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Wildfire, fire management and air quality news for western Montana and the Northern Rockies.

Montana Wildfire Update For August 13, 2020

Montana Wildfire News

The Bear Creek Fire near Lemhi, ID was mapped last night, doubling the size estimate to nearly 4,000 acres and zero percent contained. The fire is sending smoke across southwest and central Montana. Officials expect extreme fire behavior to continue today.

Bureau of Land Management lands southeast of Salmon along the Montana state line are closed, as is a section of the Continental Divide Trail.

Map of area closures in effect due to the Bear Creek Fire.
Credit Beaverhead Deerlodge National Forest
Area closures in effect due to the Bear Creek Fire.

A Type 2 Incident Management Team took command of the fire this morning. Eight helicopters, three engines and 139 people are assigned to the fire, with scoopers and air tankers available as needed. Crews built new containment line today around the east side of the fire and are hoping to use existing road systems to contain the fire.

The fire is burning in timber and heavy fuels, which are expected to continue drying out with forecasted low relative humidity and high wind gusts. An update to Inciweb says the area where the fire is burning has poor access and a lack of water around the fire perimeter, which is listed as a special concern.

Temporary closures are in effect due to the fire. The Continental Divide Trail (CDT) is closed from Lemhi Pass to Bannock Pass. Lemhi Pass Road is closed from Brenner Lane to the Idaho border. All BLM lands south of Lemhi Pass Road, west of U.S. Highway 324, and east of the Continental Divide along the Montana Stateline are closed.

Crews working the Fields Gulch Fire burning six miles south of Lincoln have the 5-acre fire 50 percent contained. A local Type 4 Incident Management Team took command of the fire this morning. Initial attack crews spent Wednesday improving firelines and extinguishing hot spots using three engines and a hose lay system.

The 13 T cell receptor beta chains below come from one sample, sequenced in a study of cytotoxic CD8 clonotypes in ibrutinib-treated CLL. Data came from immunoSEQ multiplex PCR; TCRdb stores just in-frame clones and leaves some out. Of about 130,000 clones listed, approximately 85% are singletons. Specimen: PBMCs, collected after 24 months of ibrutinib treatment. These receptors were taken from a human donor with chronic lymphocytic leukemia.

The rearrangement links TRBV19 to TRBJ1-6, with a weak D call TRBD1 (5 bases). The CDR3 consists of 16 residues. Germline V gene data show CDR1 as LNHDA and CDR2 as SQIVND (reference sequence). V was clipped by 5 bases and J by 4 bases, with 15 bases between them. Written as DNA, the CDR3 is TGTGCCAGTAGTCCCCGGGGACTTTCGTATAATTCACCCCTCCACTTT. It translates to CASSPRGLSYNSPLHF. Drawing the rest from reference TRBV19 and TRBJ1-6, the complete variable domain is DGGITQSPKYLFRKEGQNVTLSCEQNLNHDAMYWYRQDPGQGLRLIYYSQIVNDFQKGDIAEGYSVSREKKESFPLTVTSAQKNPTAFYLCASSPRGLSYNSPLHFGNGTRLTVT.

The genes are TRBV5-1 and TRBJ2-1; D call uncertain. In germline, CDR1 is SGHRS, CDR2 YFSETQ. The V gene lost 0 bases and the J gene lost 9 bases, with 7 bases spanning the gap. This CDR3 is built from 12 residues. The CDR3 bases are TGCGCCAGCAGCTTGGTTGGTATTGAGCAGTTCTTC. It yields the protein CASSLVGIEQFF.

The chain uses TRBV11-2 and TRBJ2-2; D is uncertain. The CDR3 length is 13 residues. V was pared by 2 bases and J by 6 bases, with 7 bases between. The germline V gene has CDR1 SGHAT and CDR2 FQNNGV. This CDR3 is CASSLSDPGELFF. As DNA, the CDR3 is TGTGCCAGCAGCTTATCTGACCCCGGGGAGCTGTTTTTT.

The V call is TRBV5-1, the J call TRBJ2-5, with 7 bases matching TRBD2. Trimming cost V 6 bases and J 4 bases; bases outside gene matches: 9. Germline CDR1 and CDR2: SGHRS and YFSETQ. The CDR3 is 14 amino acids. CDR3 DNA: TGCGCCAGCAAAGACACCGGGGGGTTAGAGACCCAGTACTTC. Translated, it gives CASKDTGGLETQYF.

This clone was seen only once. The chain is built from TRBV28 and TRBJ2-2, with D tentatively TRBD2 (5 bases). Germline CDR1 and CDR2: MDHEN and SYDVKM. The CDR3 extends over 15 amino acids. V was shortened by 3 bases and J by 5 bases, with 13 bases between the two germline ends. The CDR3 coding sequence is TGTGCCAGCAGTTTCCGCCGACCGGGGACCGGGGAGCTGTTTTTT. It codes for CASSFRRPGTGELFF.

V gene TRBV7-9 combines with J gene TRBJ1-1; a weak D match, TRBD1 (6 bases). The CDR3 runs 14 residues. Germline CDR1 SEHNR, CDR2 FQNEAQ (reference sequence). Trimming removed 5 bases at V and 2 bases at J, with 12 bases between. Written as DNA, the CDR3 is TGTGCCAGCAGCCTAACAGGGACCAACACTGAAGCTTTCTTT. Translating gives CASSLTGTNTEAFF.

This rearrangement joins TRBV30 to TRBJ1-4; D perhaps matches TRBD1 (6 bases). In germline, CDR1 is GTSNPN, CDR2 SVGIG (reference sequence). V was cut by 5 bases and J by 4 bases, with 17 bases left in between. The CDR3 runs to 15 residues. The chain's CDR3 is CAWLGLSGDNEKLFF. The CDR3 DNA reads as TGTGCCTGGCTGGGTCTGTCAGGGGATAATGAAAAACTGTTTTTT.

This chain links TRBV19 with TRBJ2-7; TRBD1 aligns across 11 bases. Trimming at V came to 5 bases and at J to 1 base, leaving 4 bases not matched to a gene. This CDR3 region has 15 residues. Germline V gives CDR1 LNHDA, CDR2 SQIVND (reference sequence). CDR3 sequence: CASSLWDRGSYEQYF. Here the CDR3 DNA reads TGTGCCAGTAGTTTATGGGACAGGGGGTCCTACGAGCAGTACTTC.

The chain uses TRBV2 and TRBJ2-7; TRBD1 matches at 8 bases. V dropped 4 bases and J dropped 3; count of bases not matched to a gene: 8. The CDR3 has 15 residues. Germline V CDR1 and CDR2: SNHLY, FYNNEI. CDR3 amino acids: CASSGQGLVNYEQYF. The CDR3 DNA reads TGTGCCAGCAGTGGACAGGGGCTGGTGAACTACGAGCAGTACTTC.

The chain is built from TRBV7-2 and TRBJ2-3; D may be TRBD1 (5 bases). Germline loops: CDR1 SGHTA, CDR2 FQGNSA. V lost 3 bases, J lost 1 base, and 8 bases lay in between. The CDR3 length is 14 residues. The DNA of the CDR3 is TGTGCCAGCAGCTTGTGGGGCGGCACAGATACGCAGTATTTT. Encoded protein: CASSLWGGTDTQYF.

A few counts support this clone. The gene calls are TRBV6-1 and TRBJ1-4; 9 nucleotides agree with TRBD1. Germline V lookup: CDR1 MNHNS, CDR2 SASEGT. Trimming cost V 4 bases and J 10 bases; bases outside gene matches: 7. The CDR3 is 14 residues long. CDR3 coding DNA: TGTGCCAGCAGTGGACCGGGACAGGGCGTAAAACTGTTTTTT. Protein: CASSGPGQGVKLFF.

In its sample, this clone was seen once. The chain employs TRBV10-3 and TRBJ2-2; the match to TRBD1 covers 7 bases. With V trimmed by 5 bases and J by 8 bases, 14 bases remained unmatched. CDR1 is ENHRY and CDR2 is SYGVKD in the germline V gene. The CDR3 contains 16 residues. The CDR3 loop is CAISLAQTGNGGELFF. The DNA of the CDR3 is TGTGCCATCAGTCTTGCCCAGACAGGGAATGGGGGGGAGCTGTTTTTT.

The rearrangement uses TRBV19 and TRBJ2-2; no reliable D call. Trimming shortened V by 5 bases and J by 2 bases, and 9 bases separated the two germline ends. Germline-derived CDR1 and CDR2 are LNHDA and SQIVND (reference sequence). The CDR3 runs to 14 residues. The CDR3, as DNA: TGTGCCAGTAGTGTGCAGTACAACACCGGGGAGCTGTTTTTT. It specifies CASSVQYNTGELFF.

The Custer County Fire Department is mopping up a grass fire that started along Interstate 94 today. A Facebook post from the department says local ranchers, ground equipment and a state helicopter stopped the fire’s forward progress, though it destroyed several bales of hay.

Custer County firefighters say this is a good reminder that cigarette butts and chains dragging along pavement are enough to spark a fire.

Lightning sparked the 7-Mile Flat Fire northwest of Custer last night. The 100-acre wind driven fire was contained by 18 local engines and tenders, along with 2 Bureau of Land Management engines. Additional engines, a water tender and 20-man hand crew worked to further secure fire lines today against heat and winds, according to Yellowstone County Emergency Services. Smoke may be visible along Interstate 94.

The Magpie Rock Fire burning west of Dixon was reported as 100 percent contained. The, which was first reported July 27 burned over 3,500 acres.

Statewide, interagency dispatches report more than two dozen fire starts in the past day ranging from a tenth of an acre to hundreds of acres. County and federal responders have been able to contain and even put out many of the smaller starts within hours.

The National Weather Service in Great Falls says "Little to no rain is expected across the Northern Rockies over the next 7-days outside of a few isolated showers and thunderstorms. Conditions are and will continue to remain dry."

Isolated, severe thunderstorms are possible today along the I-94 corridor from Hysham to the North Dakota state line, and south down to Broadus. Fire starts from lightning strikes are more likely as the region continues to dry out.

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Nicky is MTPR's Flathead-area reporter.
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